Before you begin: some general advice
Reading a scientific paper is a completely different process than reading an article about science in a blog or newspaper. Not only do you read the sections in a different order than they’re presented, but you also have to take notes, read it multiple times, and probably go look up other papers for some of the details. Reading a single paper may take you a very long time at first. Be patient with yourself. The process will go much faster as you gain experience.
Most primary research papers will be divided into the following sections: Abstract, Introduction, Methods, Results, and Conclusions/Interpretations/Discussion. The order will depend on which journal it’s published in. Some journals have additional files (called Supplementary Online Information) which contain important details of the research, but are published online instead of in the article itself (make sure you don’t skip these files).
Before you begin reading, take note of the authors and their institutional affiliations. Some institutions (e.g. University of Texas) are well-respected; others (e.g. the Discovery Institute) may appear to be legitimate research institutions but are actually agenda-driven. Tip: google “Discovery Institute” to see why you don’t want to use it as a scientific authority on evolutionary theory.
Also take note of the journal in which it’s published. Reputable (biomedical) journals will be indexed by Pubmed. [EDIT: Several people have reminded me that non-biomedical journals won’t be on Pubmed, and they’re absolutely correct! (thanks for catching that, I apologize for being sloppy here). Check out Web of Science for a more complete index of science journals. And please feel free to share other resources in the comments!] Beware of questionable journals.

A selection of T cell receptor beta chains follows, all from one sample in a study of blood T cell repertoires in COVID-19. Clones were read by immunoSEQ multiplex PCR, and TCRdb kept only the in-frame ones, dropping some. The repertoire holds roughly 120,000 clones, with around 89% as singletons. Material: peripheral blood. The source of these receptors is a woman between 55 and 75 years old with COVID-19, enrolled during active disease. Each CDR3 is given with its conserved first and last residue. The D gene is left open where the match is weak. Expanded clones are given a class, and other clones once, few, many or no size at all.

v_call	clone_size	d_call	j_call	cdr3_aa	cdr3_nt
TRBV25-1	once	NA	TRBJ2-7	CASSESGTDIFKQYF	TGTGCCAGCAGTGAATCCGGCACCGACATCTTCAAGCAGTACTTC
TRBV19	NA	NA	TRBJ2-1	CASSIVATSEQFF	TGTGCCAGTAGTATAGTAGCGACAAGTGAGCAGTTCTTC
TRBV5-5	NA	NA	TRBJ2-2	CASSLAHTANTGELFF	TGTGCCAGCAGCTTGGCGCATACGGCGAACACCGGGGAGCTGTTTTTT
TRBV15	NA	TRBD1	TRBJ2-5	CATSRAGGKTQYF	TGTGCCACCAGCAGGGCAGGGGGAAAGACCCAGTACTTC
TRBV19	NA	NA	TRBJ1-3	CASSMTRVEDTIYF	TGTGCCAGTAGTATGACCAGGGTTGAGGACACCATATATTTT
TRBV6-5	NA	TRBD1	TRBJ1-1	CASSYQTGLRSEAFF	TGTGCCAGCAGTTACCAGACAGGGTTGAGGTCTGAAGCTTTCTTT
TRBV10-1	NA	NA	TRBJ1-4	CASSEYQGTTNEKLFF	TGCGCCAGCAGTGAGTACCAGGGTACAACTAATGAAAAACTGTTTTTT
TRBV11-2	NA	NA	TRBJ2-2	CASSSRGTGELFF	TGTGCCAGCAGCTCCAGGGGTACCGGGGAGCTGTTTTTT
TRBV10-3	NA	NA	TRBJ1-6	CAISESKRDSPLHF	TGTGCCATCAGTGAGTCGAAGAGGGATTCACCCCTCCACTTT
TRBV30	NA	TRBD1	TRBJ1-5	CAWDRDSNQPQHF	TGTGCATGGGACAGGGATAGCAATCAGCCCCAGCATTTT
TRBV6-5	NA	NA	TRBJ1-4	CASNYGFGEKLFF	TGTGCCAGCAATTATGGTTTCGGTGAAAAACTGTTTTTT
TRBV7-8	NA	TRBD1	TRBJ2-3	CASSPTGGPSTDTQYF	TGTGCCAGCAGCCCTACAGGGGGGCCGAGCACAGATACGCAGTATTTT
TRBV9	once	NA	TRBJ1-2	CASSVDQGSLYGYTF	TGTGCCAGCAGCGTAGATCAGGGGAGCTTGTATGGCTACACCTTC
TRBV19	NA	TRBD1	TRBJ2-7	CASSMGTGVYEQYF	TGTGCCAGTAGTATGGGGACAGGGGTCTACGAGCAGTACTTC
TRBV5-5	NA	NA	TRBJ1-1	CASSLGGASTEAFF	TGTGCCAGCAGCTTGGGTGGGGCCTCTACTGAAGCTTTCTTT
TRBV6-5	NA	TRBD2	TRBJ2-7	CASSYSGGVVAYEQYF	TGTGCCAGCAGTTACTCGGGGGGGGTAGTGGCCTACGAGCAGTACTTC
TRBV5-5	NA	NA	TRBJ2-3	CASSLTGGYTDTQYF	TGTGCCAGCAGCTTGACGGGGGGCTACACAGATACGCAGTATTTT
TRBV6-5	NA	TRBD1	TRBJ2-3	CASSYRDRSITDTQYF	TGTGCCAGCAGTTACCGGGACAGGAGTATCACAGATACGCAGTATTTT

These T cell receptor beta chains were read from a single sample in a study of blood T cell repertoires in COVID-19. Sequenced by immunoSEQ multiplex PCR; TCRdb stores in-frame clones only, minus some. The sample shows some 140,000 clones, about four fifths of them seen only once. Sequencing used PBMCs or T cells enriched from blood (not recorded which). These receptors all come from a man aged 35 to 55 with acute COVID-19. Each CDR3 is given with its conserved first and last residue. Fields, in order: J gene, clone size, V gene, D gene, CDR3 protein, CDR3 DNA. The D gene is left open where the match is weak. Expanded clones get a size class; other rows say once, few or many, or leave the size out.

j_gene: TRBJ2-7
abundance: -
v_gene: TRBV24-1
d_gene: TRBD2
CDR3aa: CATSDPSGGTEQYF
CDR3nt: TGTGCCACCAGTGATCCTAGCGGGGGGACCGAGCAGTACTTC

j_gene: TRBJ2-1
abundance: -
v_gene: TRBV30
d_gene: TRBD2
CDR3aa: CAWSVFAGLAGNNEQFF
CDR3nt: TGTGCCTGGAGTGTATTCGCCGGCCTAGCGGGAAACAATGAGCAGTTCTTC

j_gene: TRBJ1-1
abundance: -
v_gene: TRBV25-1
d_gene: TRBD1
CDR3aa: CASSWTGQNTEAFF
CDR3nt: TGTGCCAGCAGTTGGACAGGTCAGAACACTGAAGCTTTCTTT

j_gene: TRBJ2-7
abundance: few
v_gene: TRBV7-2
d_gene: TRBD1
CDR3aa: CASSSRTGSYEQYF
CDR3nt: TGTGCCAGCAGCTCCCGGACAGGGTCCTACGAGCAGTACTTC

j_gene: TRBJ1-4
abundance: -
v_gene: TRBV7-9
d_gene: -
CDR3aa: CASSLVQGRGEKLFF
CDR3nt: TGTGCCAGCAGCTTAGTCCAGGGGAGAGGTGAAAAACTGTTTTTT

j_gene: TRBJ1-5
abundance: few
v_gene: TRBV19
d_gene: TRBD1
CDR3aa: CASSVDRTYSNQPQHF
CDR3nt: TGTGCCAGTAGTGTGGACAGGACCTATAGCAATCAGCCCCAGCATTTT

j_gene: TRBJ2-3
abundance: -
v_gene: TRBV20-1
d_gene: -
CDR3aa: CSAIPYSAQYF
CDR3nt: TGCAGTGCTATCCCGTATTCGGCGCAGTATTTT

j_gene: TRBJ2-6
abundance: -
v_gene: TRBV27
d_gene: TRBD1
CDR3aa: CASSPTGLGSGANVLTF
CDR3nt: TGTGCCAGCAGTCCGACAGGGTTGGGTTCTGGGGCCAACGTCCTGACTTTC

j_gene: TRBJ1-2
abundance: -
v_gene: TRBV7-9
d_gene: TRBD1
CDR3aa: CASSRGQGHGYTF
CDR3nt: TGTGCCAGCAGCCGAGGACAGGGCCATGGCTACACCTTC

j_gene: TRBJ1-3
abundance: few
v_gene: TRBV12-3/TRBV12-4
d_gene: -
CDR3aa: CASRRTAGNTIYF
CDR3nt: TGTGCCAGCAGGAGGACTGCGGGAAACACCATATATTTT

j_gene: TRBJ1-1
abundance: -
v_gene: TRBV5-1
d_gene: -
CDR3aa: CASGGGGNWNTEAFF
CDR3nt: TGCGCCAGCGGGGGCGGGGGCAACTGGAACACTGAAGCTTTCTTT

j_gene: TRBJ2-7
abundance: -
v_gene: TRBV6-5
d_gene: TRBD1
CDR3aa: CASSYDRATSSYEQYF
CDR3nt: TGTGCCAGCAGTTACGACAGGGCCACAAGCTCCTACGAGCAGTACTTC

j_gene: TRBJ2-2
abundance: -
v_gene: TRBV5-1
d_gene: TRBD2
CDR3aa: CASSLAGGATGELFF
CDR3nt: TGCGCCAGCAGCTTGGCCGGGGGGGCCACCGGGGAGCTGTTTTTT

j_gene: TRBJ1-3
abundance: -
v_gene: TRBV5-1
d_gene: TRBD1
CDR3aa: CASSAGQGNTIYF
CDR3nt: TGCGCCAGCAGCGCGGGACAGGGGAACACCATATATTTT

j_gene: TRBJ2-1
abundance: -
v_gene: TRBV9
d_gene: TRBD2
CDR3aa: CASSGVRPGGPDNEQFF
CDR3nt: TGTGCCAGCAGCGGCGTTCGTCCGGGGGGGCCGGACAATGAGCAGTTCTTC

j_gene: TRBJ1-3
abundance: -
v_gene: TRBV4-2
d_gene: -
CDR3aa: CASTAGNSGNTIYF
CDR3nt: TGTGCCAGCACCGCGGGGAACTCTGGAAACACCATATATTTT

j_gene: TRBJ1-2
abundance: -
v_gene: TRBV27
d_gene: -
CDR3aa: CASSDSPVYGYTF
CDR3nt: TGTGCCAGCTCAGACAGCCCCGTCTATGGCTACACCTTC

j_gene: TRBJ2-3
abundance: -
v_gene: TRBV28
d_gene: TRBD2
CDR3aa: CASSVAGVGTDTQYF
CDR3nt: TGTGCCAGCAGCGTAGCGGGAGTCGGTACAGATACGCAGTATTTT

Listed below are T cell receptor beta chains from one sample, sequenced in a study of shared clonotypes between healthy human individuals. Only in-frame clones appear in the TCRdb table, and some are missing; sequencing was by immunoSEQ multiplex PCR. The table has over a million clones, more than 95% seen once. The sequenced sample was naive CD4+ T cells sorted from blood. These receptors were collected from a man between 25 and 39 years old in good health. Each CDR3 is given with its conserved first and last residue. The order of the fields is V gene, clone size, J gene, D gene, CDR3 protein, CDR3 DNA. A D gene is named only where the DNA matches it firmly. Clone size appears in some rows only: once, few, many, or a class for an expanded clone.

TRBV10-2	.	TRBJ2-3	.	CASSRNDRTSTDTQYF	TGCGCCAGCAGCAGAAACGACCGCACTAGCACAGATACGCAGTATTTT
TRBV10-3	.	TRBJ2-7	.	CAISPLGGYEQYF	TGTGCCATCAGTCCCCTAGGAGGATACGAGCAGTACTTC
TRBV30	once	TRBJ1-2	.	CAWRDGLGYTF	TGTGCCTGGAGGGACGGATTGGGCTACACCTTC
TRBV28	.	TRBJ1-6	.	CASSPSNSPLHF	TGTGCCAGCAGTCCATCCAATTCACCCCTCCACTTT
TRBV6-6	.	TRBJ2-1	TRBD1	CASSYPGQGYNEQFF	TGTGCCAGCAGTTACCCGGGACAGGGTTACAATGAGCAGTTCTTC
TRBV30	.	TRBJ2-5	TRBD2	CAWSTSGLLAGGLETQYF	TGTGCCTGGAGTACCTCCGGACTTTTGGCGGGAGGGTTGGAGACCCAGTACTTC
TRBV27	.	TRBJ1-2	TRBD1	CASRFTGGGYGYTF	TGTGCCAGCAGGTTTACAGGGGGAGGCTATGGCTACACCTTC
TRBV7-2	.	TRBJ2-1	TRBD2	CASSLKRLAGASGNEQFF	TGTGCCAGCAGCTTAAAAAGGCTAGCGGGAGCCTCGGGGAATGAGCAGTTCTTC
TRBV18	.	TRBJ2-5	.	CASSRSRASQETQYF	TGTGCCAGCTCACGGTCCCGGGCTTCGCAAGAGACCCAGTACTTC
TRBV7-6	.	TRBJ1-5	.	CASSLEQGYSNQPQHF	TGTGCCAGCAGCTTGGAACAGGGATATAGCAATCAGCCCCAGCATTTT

As you read, write down every single word that you don’t understand. You’re going to have to look them all up (yes, every one. I know it’s a total pain. But you won’t understand the paper if you don’t understand the vocabulary. Scientific words have extremely precise meanings).
Step-by-step instructions for reading a primary research article
1. Begin by reading the introduction, not the abstract.
The abstract is that dense first paragraph at the very beginning of a paper. In fact, that’s often the only part of a paper that many non-scientists read when they’re trying to build a scientific argument. (This is a terrible practice—don’t do it.). When I’m choosing papers to read, I decide what’s relevant to my interests based on a combination of the title and abstract. But when I’ve got a collection of papers assembled for deep reading, I always read the abstract last. I do this because abstracts contain a succinct summary of the entire paper, and I’m concerned about inadvertently becoming biased by the authors’ interpretation of the results.
2. Identify the BIG QUESTION.
Not “What is this paper about”, but “What problem is this entire field trying to solve?”
This helps you focus on why this research is being done. Look closely for evidence of agenda-motivated research.
3. Summarize the background in five sentences or less.
Here are some questions to guide you:
What work has been done before in this field to answer the BIG QUESTION? What are the limitations of that work? What, according to the authors, needs to be done next?